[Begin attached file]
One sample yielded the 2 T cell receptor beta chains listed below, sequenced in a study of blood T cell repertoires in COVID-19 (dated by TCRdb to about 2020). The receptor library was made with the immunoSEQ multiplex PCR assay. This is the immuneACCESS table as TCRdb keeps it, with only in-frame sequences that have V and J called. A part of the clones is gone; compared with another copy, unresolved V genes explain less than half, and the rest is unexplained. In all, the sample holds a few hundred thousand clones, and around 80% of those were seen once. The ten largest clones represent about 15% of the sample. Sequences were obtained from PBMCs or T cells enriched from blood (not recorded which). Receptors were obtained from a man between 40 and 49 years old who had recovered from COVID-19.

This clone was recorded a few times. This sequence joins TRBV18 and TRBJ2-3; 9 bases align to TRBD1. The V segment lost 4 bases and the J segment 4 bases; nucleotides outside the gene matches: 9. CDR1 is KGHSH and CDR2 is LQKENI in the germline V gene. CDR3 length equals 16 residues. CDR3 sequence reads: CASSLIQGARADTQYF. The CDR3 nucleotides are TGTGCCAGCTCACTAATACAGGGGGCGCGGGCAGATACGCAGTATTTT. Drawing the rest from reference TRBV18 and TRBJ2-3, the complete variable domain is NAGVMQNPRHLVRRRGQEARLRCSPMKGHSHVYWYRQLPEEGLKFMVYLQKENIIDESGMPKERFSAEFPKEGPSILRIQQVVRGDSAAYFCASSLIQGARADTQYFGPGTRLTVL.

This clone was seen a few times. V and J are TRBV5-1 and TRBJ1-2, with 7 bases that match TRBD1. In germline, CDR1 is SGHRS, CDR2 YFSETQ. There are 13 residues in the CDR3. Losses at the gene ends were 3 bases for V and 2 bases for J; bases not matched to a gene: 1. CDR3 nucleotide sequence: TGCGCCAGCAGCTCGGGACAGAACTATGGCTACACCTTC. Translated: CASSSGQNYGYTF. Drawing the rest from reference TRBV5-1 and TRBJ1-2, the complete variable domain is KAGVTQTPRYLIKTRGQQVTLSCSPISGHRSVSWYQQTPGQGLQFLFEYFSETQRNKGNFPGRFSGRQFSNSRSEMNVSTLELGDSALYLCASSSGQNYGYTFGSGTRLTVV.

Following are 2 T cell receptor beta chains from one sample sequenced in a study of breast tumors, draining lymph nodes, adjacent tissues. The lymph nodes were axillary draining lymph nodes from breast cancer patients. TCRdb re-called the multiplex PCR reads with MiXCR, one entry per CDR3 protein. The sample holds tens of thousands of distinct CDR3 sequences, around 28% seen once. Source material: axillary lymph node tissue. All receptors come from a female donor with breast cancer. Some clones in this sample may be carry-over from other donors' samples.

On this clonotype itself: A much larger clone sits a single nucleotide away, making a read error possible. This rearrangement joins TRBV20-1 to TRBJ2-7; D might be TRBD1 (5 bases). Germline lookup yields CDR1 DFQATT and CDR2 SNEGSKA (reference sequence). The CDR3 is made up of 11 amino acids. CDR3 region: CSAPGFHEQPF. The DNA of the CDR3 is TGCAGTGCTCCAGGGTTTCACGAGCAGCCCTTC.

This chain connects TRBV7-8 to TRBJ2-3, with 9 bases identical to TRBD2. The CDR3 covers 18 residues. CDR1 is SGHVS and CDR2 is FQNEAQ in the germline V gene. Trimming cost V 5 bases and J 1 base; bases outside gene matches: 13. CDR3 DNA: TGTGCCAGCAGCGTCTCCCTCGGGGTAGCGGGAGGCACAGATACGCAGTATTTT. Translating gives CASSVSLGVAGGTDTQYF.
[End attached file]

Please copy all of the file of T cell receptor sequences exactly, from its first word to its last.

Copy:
One sample yielded the 2 T cell receptor beta chains listed below, sequenced in a study of blood T cell repertoires in COVID-19 (dated by TCRdb to about 2020). The receptor library was made with the immunoSEQ multiplex PCR assay. This is the immuneACCESS table as TCRdb keeps it, with only in-frame sequences that have V and J called. A part of the clones is gone; compared with another copy, unresolved V genes explain less than half, and the rest is unexplained. In all, the sample holds a few hundred thousand clones, and around 80% of those were seen once. The ten largest clones represent about 15% of the sample. Sequences were obtained from PBMCs or T cells enriched from blood (not recorded which). Receptors were obtained from a man between 40 and 49 years old who had recovered from COVID-19.

This clone was recorded a few times. This sequence joins TRBV18 and TRBJ2-3; 9 bases align to TRBD1. The V segment lost 4 bases and the J segment 4 bases; nucleotides outside the gene matches: 9. CDR1 is KGHSH and CDR2 is LQKENI in the germline V gene. CDR3 length equals 16 residues. CDR3 sequence reads: CASSLIQGARADTQYF. The CDR3 nucleotides are TGTGCCAGCTCACTAATACAGGGGGCGCGGGCAGATACGCAGTATTTT. Drawing the rest from reference TRBV18 and TRBJ2-3, the complete variable domain is NAGVMQNPRHLVRRRGQEARLRCSPMKGHSHVYWYRQLPEEGLKFMVYLQKENIIDESGMPKERFSAEFPKEGPSILRIQQVVRGDSAAYFCASSLIQGARADTQYFGPGTRLTVL.

This clone was seen a few times. V and J are TRBV5-1 and TRBJ1-2, with 7 bases that match TRBD1. In germline, CDR1 is SGHRS, CDR2 YFSETQ. There are 13 residues in the CDR3. Losses at the gene ends were 3 bases for V and 2 bases for J; bases not matched to a gene: 1. CDR3 nucleotide sequence: TGCGCCAGCAGCTCGGGACAGAACTATGGCTACACCTTC. Translated: CASSSGQNYGYTF. Drawing the rest from reference TRBV5-1 and TRBJ1-2, the complete variable domain is KAGVTQTPRYLIKTRGQQVTLSCSPISGHRSVSWYQQTPGQGLQFLFEYFSETQRNKGNFPGRFSGRQFSNSRSEMNVSTLELGDSALYLCASSSGQNYGYTFGSGTRLTVV.

Following are 2 T cell receptor beta chains from one sample sequenced in a study of breast tumors, draining lymph nodes, adjacent tissues. The lymph nodes were axillary draining lymph nodes from breast cancer patients. TCRdb re-called the multiplex PCR reads with MiXCR, one entry per CDR3 protein. The sample holds tens of thousands of distinct CDR3 sequences, around 28% seen once. Source material: axillary lymph node tissue. All receptors come from a female donor with breast cancer. Some clones in this sample may be carry-over from other donors' samples.

On this clonotype itself: A much larger clone sits a single nucleotide away, making a read error possible. This rearrangement joins TRBV20-1 to TRBJ2-7; D might be TRBD1 (5 bases). Germline lookup yields CDR1 DFQATT and CDR2 SNEGSKA (reference sequence). The CDR3 is made up of 11 amino acids. CDR3 region: CSAPGFHEQPF. The DNA of the CDR3 is TGCAGTGCTCCAGGGTTTCACGAGCAGCCCTTC.

This chain connects TRBV7-8 to TRBJ2-3, with 9 bases identical to TRBD2. The CDR3 covers 18 residues. CDR1 is SGHVS and CDR2 is FQNEAQ in the germline V gene. Trimming cost V 5 bases and J 1 base; bases outside gene matches: 13. CDR3 DNA: TGTGCCAGCAGCGTCTCCCTCGGGGTAGCGGGAGGCACAGATACGCAGTATTTT. Translating gives CASSVSLGVAGGTDTQYF.